Lead author and UNU-INWEH Senior Researcher Duminda Perera said the problem of ageing large dams today confronts a relatively small number of countries – 93 per cent of all the world’s large dams are located in just 25 nations.“Large dam construction surged in the mid-20th Century and peaked in the 1960s – 70s especially in Asia, Europe and North America, while in Africa the peak occurred in the 1980s. The number of newly-constructed large dams after that continuously and progressively declined,” he said.

“Nearly 50 per cent of global river volume is already fragmented or regulated by dams,” the report says.

Public safety, escalating maintenance costs, reservoir sedimentation, and restoration of a natural river ecosystem are among the reasons driving dam decommissioning, the report said, adding that overall, dam decommissioning should be seen as equally important as dam building in the overall planning process on water storage infrastructure developments. — Agencies, IHN-NN


PARLIAMENT: Budget session from January 29; to continue till April 8; Budget on February 1


KS Shankar / IHN-NN 

NEW DELHI: The Budget session of Parliament will begin on January 29 with all Covid-related protocols including the shift system in place. The session, which will have a recess, will conclude on April 8. The last session was held briefly in September, the Monsoon Session, which was cut short by seven days after several MPs tested positive for Covid-19. 

As per the schedule, President Ram Nath Kovind  will deliver his inaugural address to a joint sitting of both Houses at 11am. The two Houses will meet separately for tabling of the President’s Address. The Economic Survey will also be tabled in this 30-minute sitting. Finance Minister Nirmala Sitharaman will present the Union Budget at 11am on February 1.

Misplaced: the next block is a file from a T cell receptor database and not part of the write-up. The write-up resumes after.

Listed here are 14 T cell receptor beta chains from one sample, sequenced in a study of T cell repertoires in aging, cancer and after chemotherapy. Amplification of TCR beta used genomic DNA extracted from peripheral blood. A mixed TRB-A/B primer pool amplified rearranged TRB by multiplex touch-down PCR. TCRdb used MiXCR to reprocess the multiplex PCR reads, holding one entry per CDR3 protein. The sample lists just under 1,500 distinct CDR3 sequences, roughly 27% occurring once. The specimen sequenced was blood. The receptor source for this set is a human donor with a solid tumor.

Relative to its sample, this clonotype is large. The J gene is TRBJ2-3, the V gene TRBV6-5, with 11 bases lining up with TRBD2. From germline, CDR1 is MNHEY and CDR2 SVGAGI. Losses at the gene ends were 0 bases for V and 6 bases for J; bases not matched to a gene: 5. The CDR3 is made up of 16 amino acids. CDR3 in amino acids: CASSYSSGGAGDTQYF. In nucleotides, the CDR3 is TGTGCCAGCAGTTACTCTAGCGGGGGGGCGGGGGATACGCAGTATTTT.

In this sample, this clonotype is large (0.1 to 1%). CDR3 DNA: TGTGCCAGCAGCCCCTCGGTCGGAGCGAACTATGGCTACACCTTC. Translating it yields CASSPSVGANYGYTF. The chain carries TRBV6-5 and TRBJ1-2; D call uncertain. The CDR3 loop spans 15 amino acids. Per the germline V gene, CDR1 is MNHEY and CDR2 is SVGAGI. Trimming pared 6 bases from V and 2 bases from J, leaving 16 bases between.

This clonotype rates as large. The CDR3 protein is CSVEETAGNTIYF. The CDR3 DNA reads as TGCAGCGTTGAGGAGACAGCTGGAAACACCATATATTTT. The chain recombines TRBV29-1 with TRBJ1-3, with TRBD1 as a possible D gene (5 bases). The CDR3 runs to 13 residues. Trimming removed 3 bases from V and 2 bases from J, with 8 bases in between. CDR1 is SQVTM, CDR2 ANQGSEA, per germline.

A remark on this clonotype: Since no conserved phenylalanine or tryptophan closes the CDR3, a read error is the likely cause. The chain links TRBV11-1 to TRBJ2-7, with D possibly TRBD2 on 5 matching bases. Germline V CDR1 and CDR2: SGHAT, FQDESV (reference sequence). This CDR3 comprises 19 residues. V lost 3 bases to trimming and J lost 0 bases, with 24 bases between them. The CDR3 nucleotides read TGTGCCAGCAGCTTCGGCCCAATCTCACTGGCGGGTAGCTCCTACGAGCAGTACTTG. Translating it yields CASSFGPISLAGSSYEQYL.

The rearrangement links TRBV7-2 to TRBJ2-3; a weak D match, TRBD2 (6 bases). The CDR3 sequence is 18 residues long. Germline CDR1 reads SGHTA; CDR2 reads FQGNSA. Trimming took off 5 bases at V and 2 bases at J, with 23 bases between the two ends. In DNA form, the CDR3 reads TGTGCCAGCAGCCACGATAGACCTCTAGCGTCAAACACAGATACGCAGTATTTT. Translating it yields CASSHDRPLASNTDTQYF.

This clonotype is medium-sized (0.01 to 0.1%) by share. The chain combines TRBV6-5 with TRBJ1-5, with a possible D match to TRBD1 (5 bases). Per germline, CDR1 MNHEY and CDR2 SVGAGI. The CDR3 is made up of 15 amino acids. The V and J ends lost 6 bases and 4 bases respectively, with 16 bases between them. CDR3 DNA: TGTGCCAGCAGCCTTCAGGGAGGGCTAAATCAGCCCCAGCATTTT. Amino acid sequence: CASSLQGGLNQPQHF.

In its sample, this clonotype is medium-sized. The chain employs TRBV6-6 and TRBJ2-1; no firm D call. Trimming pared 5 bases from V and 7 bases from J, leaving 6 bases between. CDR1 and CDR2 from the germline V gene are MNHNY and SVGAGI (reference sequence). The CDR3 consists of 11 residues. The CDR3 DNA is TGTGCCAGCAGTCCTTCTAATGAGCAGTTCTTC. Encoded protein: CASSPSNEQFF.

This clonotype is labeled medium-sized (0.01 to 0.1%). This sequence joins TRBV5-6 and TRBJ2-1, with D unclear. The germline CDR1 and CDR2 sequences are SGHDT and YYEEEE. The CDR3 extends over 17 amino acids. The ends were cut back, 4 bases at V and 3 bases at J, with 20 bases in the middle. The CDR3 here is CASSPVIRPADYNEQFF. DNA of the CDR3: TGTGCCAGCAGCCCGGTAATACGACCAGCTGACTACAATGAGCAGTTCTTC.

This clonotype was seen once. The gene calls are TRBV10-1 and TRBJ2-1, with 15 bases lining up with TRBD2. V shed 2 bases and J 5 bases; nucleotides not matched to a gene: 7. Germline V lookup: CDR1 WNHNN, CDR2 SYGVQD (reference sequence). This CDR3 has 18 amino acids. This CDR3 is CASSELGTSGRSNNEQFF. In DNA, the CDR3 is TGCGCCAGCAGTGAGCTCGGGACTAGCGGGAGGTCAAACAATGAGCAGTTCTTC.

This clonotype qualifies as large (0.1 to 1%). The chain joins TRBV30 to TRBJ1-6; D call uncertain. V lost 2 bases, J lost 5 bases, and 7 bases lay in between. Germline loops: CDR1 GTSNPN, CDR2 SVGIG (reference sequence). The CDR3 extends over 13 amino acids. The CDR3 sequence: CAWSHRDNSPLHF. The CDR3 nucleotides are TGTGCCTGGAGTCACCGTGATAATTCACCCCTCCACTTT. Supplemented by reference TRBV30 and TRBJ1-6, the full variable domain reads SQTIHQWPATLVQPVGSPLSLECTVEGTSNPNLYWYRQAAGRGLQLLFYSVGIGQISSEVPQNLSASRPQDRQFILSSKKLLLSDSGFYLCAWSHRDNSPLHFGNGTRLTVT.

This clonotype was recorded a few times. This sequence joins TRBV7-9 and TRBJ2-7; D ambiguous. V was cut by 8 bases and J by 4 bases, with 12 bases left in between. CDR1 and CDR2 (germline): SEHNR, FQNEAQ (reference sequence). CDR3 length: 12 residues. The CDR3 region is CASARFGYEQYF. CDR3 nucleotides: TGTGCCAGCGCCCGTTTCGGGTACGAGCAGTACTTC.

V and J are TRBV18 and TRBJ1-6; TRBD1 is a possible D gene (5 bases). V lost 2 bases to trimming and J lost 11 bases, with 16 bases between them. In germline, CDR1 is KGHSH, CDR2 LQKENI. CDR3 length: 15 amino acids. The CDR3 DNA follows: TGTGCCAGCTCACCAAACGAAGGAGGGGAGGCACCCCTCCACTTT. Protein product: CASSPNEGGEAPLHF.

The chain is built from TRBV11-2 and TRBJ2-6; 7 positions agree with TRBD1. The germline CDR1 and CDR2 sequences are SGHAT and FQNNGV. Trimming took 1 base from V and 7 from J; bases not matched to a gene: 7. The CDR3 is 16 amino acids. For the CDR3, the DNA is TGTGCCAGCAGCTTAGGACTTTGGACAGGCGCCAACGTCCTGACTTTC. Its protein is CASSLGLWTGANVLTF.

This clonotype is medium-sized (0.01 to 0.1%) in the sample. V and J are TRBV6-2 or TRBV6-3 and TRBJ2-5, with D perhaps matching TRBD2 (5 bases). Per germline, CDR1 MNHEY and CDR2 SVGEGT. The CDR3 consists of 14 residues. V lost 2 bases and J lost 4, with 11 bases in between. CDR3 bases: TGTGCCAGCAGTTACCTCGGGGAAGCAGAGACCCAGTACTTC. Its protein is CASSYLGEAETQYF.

The budget session is unlikely to be a smooth affair for the government, as the Opposition is gearing up to bring up a number of issues, the farmers’ protest being the most prominent. The government is expected to face an aggressive opposition on issues like the economic slowdown and handling of Covid 19 pandemic. 

Except for the September session, the Parliament did not meet since April last following the pandemic spread. The Winter Session normally held from November was abandoned due to the Covid scenario. 

The budget session will go into recess from February 15 till March 8. During this period, the various department-related standing committees will discuss the Demands for Grants for various ministries and prepare reports. The session will conclude on April 8. 

Question Hour, suspended during the Monsoon session from September 14, to September 23 last, will resume during the Budget session. During this period, Parliament passed 2 bills and set a record in productivity. 

Rajya Sabha met for four hours in the morning while Lok Sabha sat for the second half, with both chambers and visitors’ galleries being used for members so they could observe physical distancing. 

The Lok Sabha and the Rajya Sabha will operate in shifts with the Upper House meeting in the forenoon and the Lower House in the evening between 4pm and 9pm, as per Covid protocol. The Lok Sabha will sit for five hours during the Budget session. The session is being held at a time when the government is grappling with the farmers’ agitation and the vociferous demand from the Opposition for repeal of the three farm laws.